A ground breaking change to the status quo
The European Commission has recognised that complex medical language is a major barrier to understanding valuable information for many stakeholders, and as a result lay summaries will soon become a legal requirement for all clinical trials conducted in the European Union (EU).
The new Clinical Trial Regulation (EU No 536/2014) requires trial sponsors to provide two summaries one year after the end of the trial in the EU: a trial summary and a lay person summary.
The ultimate goal of any lay summary should be to communicate complex data and scientific concepts in a patient-friendly manner, by using simple, everyday language.
The new regulation will be accompanied by detailed guidelines on best practice for lay summaries, developed by an expert group in consultation with industry, advocacy groups and other stakeholders. These guidelines will encourage consistency in the way the new clinical summaries are presented, improving awareness and understanding among patients, trial participants and the wider public.
Structured content is essential
The guidelines emphasise the need to include information on the 10 elements stated in Annex V of the regulation. However, if appropriate, the order of the headings can be altered, categories combined, and sub-headings added. Detailed recommendations on the information that should be included for each element are provided with some suggested wording; examples of neutral, non-promotional language are also provided in Annex II of the guidance document.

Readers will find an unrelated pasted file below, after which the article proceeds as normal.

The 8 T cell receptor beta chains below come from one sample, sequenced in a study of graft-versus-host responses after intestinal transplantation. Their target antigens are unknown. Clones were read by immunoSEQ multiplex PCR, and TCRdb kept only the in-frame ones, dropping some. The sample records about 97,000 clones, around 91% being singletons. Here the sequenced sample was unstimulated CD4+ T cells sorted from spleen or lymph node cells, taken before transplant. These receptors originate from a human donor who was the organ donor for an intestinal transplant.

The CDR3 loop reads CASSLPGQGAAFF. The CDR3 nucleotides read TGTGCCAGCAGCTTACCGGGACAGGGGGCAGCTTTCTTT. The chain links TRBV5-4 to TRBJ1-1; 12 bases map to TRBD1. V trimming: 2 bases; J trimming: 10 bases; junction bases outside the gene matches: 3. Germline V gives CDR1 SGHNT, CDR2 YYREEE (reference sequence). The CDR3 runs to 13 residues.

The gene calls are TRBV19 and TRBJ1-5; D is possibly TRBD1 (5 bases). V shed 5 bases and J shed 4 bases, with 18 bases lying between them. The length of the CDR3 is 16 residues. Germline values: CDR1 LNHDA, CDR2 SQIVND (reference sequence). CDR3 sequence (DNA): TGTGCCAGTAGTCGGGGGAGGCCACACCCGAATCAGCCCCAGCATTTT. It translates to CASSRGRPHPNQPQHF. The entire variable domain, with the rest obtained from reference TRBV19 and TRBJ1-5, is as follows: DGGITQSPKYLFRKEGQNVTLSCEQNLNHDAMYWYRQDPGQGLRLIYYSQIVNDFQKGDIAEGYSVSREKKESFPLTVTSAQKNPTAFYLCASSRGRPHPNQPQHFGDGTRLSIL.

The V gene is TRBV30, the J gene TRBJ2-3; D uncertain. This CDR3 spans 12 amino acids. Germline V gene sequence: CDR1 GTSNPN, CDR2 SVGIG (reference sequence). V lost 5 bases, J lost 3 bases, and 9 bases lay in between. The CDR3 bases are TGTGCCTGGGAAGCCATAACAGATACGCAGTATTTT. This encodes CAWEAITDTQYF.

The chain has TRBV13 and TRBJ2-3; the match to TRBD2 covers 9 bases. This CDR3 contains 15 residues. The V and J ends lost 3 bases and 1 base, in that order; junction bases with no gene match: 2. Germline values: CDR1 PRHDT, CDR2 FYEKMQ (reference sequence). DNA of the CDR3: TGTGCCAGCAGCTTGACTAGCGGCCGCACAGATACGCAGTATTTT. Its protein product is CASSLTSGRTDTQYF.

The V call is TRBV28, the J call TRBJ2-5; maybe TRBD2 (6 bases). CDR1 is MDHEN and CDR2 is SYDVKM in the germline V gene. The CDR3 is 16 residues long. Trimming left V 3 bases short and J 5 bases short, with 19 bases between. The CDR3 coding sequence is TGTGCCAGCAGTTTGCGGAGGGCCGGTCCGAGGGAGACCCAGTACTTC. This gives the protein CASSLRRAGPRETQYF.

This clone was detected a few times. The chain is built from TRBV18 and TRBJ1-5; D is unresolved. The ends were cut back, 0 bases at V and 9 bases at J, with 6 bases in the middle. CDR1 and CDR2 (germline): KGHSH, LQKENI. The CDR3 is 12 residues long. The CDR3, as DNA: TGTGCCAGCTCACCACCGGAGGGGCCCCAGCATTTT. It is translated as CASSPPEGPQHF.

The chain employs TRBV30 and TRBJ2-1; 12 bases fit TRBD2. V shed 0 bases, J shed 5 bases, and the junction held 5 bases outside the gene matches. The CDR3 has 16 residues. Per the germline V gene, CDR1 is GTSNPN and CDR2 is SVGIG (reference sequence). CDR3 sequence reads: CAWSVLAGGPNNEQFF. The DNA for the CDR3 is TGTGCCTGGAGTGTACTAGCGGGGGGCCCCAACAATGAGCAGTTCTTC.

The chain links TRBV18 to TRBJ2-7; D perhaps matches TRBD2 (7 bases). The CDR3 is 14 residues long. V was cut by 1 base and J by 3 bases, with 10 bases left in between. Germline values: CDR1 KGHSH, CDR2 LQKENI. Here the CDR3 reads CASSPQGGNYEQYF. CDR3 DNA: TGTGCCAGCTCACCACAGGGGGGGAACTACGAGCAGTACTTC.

Clarity of language ensures understanding
As language and literacy are key barriers to effective communication of healthcare information to the public, the expert group has taken care to offer clear recommendations on the literacy levels to aim for, how to check your summary is targeted appropriately, and the language you should use.
Patient input is encouraged
The guidelines encourage the involvement of patients, patients’ families, or patient organisations in the development and review of lay summaries, where feasible, to help ensure the information meets their needs. However, the guidelines do not provide advice on how to engage and capture their input. It may be more practical to gain input when developing your initial lay summaries, rather than for every lay summary.
What can you do now?
Clinical trial lay summaries represent an opportunity for pharma to demonstrate real, practical patient-centric activity, as well as helping to enhance public understanding of clinical trials and build trust and support for future clinical research. Why not download our essential guide to help you get started?
It's time to prepare for the lay summaries regulation!